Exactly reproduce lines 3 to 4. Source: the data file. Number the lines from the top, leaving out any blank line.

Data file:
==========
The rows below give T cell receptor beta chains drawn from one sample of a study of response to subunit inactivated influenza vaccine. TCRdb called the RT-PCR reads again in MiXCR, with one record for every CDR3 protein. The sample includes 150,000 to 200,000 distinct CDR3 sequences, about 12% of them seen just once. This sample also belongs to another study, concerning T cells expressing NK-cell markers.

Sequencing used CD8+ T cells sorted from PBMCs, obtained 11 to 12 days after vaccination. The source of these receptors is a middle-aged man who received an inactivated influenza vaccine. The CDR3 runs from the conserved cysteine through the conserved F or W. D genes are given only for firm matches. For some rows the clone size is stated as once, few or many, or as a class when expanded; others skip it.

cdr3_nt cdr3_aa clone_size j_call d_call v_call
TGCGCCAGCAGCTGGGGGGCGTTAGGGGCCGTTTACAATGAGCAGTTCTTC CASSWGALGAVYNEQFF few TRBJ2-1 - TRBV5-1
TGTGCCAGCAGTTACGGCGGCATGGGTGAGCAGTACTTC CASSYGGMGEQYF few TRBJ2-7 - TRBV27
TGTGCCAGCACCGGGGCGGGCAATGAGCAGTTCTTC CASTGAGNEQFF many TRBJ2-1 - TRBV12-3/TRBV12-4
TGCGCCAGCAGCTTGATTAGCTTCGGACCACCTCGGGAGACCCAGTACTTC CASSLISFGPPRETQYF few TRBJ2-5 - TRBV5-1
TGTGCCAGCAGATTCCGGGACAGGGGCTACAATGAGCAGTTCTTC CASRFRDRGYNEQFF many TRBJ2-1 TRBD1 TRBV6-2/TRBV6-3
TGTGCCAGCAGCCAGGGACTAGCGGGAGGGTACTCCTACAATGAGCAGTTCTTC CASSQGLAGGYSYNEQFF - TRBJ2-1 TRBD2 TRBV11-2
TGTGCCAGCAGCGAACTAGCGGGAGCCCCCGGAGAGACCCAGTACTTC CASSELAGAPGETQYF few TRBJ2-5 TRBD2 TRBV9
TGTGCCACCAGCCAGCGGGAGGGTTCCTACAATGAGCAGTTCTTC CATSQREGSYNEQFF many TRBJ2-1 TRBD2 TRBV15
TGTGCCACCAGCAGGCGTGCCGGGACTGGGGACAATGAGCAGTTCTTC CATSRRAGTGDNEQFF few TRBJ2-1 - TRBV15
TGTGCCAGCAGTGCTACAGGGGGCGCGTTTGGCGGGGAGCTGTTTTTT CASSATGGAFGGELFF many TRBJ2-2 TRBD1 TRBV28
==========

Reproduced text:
cdr3_nt cdr3_aa clone_size j_call d_call v_call
TGCGCCAGCAGCTGGGGGGCGTTAGGGGCCGTTTACAATGAGCAGTTCTTC CASSWGALGAVYNEQFF few TRBJ2-1 - TRBV5-1